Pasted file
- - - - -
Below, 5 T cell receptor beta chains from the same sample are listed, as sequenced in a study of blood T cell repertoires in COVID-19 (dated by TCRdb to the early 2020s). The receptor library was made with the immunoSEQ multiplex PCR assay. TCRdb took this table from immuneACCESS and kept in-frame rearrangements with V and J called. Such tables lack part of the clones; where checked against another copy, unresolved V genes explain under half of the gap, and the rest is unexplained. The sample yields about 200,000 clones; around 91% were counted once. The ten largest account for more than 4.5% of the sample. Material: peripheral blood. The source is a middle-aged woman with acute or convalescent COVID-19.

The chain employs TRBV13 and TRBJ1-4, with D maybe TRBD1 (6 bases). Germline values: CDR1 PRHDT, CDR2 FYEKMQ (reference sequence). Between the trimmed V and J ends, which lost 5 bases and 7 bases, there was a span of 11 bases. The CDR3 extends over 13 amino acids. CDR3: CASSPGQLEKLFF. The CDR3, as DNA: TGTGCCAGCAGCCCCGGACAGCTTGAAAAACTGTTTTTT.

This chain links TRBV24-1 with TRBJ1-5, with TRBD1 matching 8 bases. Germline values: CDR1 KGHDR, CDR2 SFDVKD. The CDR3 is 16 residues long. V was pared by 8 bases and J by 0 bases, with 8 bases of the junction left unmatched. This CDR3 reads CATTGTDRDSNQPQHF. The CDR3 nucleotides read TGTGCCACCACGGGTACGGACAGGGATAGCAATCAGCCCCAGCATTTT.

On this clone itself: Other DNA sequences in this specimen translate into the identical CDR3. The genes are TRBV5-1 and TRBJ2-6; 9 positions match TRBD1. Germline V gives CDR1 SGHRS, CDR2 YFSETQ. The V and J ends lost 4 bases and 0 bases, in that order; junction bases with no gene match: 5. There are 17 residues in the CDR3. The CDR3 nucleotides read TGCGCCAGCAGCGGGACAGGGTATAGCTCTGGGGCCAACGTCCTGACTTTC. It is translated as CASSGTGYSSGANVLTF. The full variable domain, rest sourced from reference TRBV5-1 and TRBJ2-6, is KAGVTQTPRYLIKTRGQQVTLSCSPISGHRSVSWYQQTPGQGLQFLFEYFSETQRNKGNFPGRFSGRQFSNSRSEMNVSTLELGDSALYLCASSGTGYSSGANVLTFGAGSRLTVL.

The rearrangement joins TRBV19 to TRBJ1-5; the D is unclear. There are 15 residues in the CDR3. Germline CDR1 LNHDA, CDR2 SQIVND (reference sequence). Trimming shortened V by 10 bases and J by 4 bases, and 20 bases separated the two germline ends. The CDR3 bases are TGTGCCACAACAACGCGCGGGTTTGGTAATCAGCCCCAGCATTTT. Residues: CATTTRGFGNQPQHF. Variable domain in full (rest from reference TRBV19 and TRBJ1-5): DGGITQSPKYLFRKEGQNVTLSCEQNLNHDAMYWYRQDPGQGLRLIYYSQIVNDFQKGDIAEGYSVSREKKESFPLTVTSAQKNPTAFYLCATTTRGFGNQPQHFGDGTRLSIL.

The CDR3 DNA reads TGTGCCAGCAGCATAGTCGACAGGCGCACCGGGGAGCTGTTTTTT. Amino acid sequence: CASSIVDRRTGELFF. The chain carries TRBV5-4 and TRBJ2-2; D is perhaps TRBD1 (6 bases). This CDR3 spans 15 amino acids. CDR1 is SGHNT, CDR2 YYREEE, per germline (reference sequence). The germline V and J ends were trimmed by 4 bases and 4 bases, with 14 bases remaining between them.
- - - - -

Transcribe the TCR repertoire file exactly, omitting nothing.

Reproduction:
Below, 5 T cell receptor beta chains from the same sample are listed, as sequenced in a study of blood T cell repertoires in COVID-19 (dated by TCRdb to the early 2020s). The receptor library was made with the immunoSEQ multiplex PCR assay. TCRdb took this table from immuneACCESS and kept in-frame rearrangements with V and J called. Such tables lack part of the clones; where checked against another copy, unresolved V genes explain under half of the gap, and the rest is unexplained. The sample yields about 200,000 clones; around 91% were counted once. The ten largest account for more than 4.5% of the sample. Material: peripheral blood. The source is a middle-aged woman with acute or convalescent COVID-19.

The chain employs TRBV13 and TRBJ1-4, with D maybe TRBD1 (6 bases). Germline values: CDR1 PRHDT, CDR2 FYEKMQ (reference sequence). Between the trimmed V and J ends, which lost 5 bases and 7 bases, there was a span of 11 bases. The CDR3 extends over 13 amino acids. CDR3: CASSPGQLEKLFF. The CDR3, as DNA: TGTGCCAGCAGCCCCGGACAGCTTGAAAAACTGTTTTTT.

This chain links TRBV24-1 with TRBJ1-5, with TRBD1 matching 8 bases. Germline values: CDR1 KGHDR, CDR2 SFDVKD. The CDR3 is 16 residues long. V was pared by 8 bases and J by 0 bases, with 8 bases of the junction left unmatched. This CDR3 reads CATTGTDRDSNQPQHF. The CDR3 nucleotides read TGTGCCACCACGGGTACGGACAGGGATAGCAATCAGCCCCAGCATTTT.

On this clone itself: Other DNA sequences in this specimen translate into the identical CDR3. The genes are TRBV5-1 and TRBJ2-6; 9 positions match TRBD1. Germline V gives CDR1 SGHRS, CDR2 YFSETQ. The V and J ends lost 4 bases and 0 bases, in that order; junction bases with no gene match: 5. There are 17 residues in the CDR3. The CDR3 nucleotides read TGCGCCAGCAGCGGGACAGGGTATAGCTCTGGGGCCAACGTCCTGACTTTC. It is translated as CASSGTGYSSGANVLTF. The full variable domain, rest sourced from reference TRBV5-1 and TRBJ2-6, is KAGVTQTPRYLIKTRGQQVTLSCSPISGHRSVSWYQQTPGQGLQFLFEYFSETQRNKGNFPGRFSGRQFSNSRSEMNVSTLELGDSALYLCASSGTGYSSGANVLTFGAGSRLTVL.

The rearrangement joins TRBV19 to TRBJ1-5; the D is unclear. There are 15 residues in the CDR3. Germline CDR1 LNHDA, CDR2 SQIVND (reference sequence). Trimming shortened V by 10 bases and J by 4 bases, and 20 bases separated the two germline ends. The CDR3 bases are TGTGCCACAACAACGCGCGGGTTTGGTAATCAGCCCCAGCATTTT. Residues: CATTTRGFGNQPQHF. Variable domain in full (rest from reference TRBV19 and TRBJ1-5): DGGITQSPKYLFRKEGQNVTLSCEQNLNHDAMYWYRQDPGQGLRLIYYSQIVNDFQKGDIAEGYSVSREKKESFPLTVTSAQKNPTAFYLCATTTRGFGNQPQHFGDGTRLSIL.

The CDR3 DNA reads TGTGCCAGCAGCATAGTCGACAGGCGCACCGGGGAGCTGTTTTTT. Amino acid sequence: CASSIVDRRTGELFF. The chain carries TRBV5-4 and TRBJ2-2; D is perhaps TRBD1 (6 bases). This CDR3 spans 15 amino acids. CDR1 is SGHNT, CDR2 YYREEE, per germline (reference sequence). The germline V and J ends were trimmed by 4 bases and 4 bases, with 14 bases remaining between them.